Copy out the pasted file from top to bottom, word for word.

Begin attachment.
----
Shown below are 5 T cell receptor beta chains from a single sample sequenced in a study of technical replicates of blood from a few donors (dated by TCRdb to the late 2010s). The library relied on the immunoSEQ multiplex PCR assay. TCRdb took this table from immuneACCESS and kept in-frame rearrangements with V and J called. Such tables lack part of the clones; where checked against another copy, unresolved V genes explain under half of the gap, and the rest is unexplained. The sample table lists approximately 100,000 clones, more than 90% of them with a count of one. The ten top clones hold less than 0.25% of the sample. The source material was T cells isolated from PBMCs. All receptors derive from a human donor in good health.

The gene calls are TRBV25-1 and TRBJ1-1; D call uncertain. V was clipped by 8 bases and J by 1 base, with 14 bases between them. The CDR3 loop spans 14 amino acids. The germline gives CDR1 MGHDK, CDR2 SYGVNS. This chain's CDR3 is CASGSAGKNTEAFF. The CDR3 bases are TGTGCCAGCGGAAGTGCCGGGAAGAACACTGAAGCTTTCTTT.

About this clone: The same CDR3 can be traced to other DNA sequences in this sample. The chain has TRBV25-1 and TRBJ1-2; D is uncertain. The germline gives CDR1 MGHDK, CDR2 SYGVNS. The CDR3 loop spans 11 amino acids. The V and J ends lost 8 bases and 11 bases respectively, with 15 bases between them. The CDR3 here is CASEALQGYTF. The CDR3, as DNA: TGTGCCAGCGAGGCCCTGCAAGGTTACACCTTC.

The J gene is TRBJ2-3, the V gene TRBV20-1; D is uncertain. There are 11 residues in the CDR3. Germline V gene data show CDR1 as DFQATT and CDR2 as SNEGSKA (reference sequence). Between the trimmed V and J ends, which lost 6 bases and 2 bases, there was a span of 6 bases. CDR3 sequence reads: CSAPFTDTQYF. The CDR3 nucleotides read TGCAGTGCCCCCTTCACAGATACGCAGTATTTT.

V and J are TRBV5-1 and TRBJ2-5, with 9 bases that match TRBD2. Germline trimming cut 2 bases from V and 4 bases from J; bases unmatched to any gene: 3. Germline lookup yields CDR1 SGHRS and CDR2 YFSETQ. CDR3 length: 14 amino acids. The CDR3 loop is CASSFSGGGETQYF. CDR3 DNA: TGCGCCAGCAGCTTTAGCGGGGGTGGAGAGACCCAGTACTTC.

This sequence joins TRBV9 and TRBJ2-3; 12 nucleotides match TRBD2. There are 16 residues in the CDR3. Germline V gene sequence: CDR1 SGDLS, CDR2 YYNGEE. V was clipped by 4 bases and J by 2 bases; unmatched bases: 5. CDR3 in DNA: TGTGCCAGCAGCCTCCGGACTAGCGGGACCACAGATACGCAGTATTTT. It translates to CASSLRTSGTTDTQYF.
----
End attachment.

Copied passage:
Shown below are 5 T cell receptor beta chains from a single sample sequenced in a study of technical replicates of blood from a few donors (dated by TCRdb to the late 2010s). The library relied on the immunoSEQ multiplex PCR assay. TCRdb took this table from immuneACCESS and kept in-frame rearrangements with V and J called. Such tables lack part of the clones; where checked against another copy, unresolved V genes explain under half of the gap, and the rest is unexplained. The sample table lists approximately 100,000 clones, more than 90% of them with a count of one. The ten top clones hold less than 0.25% of the sample. The source material was T cells isolated from PBMCs. All receptors derive from a human donor in good health.

The gene calls are TRBV25-1 and TRBJ1-1; D call uncertain. V was clipped by 8 bases and J by 1 base, with 14 bases between them. The CDR3 loop spans 14 amino acids. The germline gives CDR1 MGHDK, CDR2 SYGVNS. This chain's CDR3 is CASGSAGKNTEAFF. The CDR3 bases are TGTGCCAGCGGAAGTGCCGGGAAGAACACTGAAGCTTTCTTT.

About this clone: The same CDR3 can be traced to other DNA sequences in this sample. The chain has TRBV25-1 and TRBJ1-2; D is uncertain. The germline gives CDR1 MGHDK, CDR2 SYGVNS. The CDR3 loop spans 11 amino acids. The V and J ends lost 8 bases and 11 bases respectively, with 15 bases between them. The CDR3 here is CASEALQGYTF. The CDR3, as DNA: TGTGCCAGCGAGGCCCTGCAAGGTTACACCTTC.

The J gene is TRBJ2-3, the V gene TRBV20-1; D is uncertain. There are 11 residues in the CDR3. Germline V gene data show CDR1 as DFQATT and CDR2 as SNEGSKA (reference sequence). Between the trimmed V and J ends, which lost 6 bases and 2 bases, there was a span of 6 bases. CDR3 sequence reads: CSAPFTDTQYF. The CDR3 nucleotides read TGCAGTGCCCCCTTCACAGATACGCAGTATTTT.

V and J are TRBV5-1 and TRBJ2-5, with 9 bases that match TRBD2. Germline trimming cut 2 bases from V and 4 bases from J; bases unmatched to any gene: 3. Germline lookup yields CDR1 SGHRS and CDR2 YFSETQ. CDR3 length: 14 amino acids. The CDR3 loop is CASSFSGGGETQYF. CDR3 DNA: TGCGCCAGCAGCTTTAGCGGGGGTGGAGAGACCCAGTACTTC.

This sequence joins TRBV9 and TRBJ2-3; 12 nucleotides match TRBD2. There are 16 residues in the CDR3. Germline V gene sequence: CDR1 SGDLS, CDR2 YYNGEE. V was clipped by 4 bases and J by 2 bases; unmatched bases: 5. CDR3 in DNA: TGTGCCAGCAGCCTCCGGACTAGCGGGACCACAGATACGCAGTATTTT. It translates to CASSLRTSGTTDTQYF.